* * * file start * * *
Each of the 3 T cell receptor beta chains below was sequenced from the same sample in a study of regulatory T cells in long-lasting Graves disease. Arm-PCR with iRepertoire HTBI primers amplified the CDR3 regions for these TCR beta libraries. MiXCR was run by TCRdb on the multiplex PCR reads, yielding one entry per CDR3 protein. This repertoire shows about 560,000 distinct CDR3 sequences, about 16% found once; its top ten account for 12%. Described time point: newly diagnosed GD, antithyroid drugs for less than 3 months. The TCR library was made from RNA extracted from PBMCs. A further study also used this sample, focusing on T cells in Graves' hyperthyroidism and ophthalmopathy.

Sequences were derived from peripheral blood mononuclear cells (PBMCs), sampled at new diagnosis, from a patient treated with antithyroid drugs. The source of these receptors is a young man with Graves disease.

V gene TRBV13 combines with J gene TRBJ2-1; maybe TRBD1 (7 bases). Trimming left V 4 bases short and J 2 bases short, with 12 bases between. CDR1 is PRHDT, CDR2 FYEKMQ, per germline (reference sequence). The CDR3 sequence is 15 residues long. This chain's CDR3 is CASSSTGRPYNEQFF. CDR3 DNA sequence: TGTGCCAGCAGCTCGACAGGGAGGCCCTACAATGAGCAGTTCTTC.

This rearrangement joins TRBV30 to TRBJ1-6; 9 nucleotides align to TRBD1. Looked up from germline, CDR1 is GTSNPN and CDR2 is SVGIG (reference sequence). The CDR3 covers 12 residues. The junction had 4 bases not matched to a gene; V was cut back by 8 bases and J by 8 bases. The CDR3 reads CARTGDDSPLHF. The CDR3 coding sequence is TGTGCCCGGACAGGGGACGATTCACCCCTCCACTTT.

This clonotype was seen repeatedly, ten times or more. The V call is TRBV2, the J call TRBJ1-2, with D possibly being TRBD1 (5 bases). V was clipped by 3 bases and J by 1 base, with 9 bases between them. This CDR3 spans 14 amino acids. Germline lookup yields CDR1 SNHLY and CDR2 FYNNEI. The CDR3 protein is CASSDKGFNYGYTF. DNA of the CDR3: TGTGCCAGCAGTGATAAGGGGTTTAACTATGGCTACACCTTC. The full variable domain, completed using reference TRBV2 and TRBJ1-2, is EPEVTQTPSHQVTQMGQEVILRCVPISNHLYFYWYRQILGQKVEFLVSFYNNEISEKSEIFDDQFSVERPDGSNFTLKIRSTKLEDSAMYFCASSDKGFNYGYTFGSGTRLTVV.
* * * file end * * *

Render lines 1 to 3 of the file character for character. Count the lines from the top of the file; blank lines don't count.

Each of the 3 T cell receptor beta chains below was sequenced from the same sample in a study of regulatory T cells in long-lasting Graves disease. Arm-PCR with iRepertoire HTBI primers amplified the CDR3 regions for these TCR beta libraries. MiXCR was run by TCRdb on the multiplex PCR reads, yielding one entry per CDR3 protein. This repertoire shows about 560,000 distinct CDR3 sequences, about 16% found once; its top ten account for 12%. Described time point: newly diagnosed GD, antithyroid drugs for less than 3 months. The TCR library was made from RNA extracted from PBMCs. A further study also used this sample, focusing on T cells in Graves' hyperthyroidism and ophthalmopathy.

Sequences were derived from peripheral blood mononuclear cells (PBMCs), sampled at new diagnosis, from a patient treated with antithyroid drugs. The source of these receptors is a young man with Graves disease.

V gene TRBV13 combines with J gene TRBJ2-1; maybe TRBD1 (7 bases). Trimming left V 4 bases short and J 2 bases short, with 12 bases between. CDR1 is PRHDT, CDR2 FYEKMQ, per germline (reference sequence). The CDR3 sequence is 15 residues long. This chain's CDR3 is CASSSTGRPYNEQFF. CDR3 DNA sequence: TGTGCCAGCAGCTCGACAGGGAGGCCCTACAATGAGCAGTTCTTC.